Call of Duty: Black Ops III Multiplayer Review

Editor’s Note, Nov. 15, 2018: The following review is posted for archival purposes only. It is shown in its original form, and may not meet our current editorial standards.

Platform Played: PS4 (Disc Version)

Time Played: 12 Hours

This time around, Call of Duty takes a few steps back in the right direction.

For me, Call of Duty has always been the quintessential online shooter experience. The series has mastered the genre in which it resides, and it has made for some of the most fun I’ve ever had in a multiplayer shooter. But for the past few years, Call of Duty seemed to have lost its way, with the disaster that was Ghosts and the game-changing additions (that I very much liked) put in Advanced Warfare by Sledgehammer Games. And while I enjoyed Advanced Warfare, for the past two years, Call of Duty just hasn’t felt much like Call of Duty.

With the latest iteration of the series, Call of Duty: Black Ops III, developer Treyarch decided to take a few steps back from the previous game. The ability to “dash” left and right or forward and backward is gone; now the only thing you can do with your jet pack is double jump and wall run. This makes the game feel much more grounded, and it plays more like an older Call of Duty than Advanced Warfare did. This will no doubt please players who yearned for a more “classic feeling” Call of Duty after Advanced Warfare, but will also appeal to the folks who liked the movement changes. As for myself, I really enjoyed the exo-suit in Advanced Warfare and didn’t care too much for the new system at first, but after playing the game for the past few days I’ve not only come to enjoy the new movements quite a bit, but I’ve also realized that they are a significant improvement over Advanced Warfare’s system.


One of the biggest problems with Advanced warfare was how difficult it was to judge where enemy players might come from, because they could jump and dash around things; they could have literally come from anywhere relative to your position. It was chaotic, and while it made the game feel much more fast paced and action packed, it was often very frustrating. While flanking is still very much a thing in Black Ops III (as it has been in every other Call of Duty, ever), the more ground-based movement makes for a more balanced game and a less frustrating experience for players.

Apart than the movement, Black Ops III makes a few other changes in multiplayer. The “Pick-10” class system from Black Ops II is back, allowing players 10 slots for guns, weapon attachments, perks, grenades, and wildcards. Scorestreaks are once again universal, instead of attached to classes, which is why there are 3 less slots available than in Advanced Warfare. I personally favor Advanced Warfare’s class system over Black Ops III, not only because you get more slots but also because I like to be able to change my scorestreaks on the fly in game, which is impossible in Black Ops III. Weapon unlocks work the same way as in Black Ops II, each weapon has it’s own level system and as you level up you unlock more attachments for the weapon; you can prestige your weapon up to two times like in Black Ops II as well.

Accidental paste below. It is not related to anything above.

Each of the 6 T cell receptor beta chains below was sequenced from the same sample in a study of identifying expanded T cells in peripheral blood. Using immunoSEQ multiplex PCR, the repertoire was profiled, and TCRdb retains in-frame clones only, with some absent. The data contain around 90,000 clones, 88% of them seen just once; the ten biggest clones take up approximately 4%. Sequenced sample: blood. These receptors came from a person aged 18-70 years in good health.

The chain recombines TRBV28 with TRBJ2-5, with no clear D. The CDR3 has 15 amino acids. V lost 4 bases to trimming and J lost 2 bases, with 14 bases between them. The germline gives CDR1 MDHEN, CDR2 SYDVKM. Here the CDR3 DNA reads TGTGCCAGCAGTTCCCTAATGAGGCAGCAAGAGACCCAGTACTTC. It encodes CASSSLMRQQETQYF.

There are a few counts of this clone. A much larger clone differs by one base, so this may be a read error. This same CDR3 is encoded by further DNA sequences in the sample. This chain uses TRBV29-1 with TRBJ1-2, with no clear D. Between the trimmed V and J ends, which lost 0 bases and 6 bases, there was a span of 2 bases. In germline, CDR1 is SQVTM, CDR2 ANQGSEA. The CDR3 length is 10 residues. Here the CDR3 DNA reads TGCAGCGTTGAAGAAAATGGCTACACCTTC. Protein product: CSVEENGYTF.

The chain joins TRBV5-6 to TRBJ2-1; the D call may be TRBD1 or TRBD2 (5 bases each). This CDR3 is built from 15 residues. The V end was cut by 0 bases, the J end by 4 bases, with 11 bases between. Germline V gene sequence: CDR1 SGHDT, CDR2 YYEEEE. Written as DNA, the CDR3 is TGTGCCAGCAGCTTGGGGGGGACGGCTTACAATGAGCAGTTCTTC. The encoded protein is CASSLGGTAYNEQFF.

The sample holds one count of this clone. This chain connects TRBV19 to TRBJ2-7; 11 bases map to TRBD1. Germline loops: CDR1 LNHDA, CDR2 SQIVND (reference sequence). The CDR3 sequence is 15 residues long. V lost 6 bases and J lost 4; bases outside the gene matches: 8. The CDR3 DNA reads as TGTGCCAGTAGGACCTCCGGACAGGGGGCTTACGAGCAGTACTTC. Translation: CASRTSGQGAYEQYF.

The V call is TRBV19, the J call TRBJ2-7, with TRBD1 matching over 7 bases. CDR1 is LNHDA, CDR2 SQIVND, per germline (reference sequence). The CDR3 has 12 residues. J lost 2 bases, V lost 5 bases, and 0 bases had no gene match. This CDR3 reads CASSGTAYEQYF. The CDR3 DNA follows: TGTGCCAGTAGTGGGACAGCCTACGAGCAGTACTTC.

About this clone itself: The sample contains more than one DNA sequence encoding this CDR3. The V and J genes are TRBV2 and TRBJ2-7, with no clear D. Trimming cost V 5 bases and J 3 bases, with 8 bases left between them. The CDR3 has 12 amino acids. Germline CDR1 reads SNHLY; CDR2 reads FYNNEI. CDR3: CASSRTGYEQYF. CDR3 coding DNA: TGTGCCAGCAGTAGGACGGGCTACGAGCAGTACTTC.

Call of Duty®: Black Ops III_20151110171250

Black Ops III also introduces “specialists,” which are special classes that each have two abilities, one being offensive and one being defensive. Your specialist ability charges throughout a match, either by getting kills, playing the objective, or just letting time pass. The specialists are cool, and they are fun to use, but ultimately they just don’t add that much to the game, since they aren’t incredibly powerful (most of the time) and you only get them about 2 or 3 times in a match. I would have liked to have seen a more useful or more powerful specialist.


Perhaps one of the most surprising changes in Black Ops III is that knifing is not a guaranteed one hit kill anymore, going against every other Call of Duty made to date. Instead knifing is a two  hit kill from the front, and a one hit kill from the back. While this deters “panic-knifing” and frustrating deaths, it’s also equally frustrating when you yourself are the one knifing and, instead of killing people, you are dying because you forgot that knifing isn’t a guaranteed kill anymore. Obviously this doesn’t affect the gameplay greatly, it’s just a minor change that will take some getting used to. And if you really want a one hit kill knife, you still have to option to equip the combat knife as a secondary.

Other than those few changes Black Ops III is still a Call of Duty game, and it plays like a Call of Duty game. You kill fast and die fast, different guns don’t really feel that different, you capture objectives, and you earn scorestreaks.  If you’ve always enjoyed Call of Duty, you’ll probably enjoy this one. If you’ve felt like Call of Duty has been lacking for a few years, you actually may want to try this one out; Treyarch seems to have found a good balance between the twitchy, aerobatic movements and the ground-based, classic Call of Duty movements. If you hate Call of Duty, you’ll probably hate this one too. Overall, for me, this has been the most fun I’ve had in Call of Duty since Black Ops II, and while it may not be perfect, it certainly does better than the previous two games.


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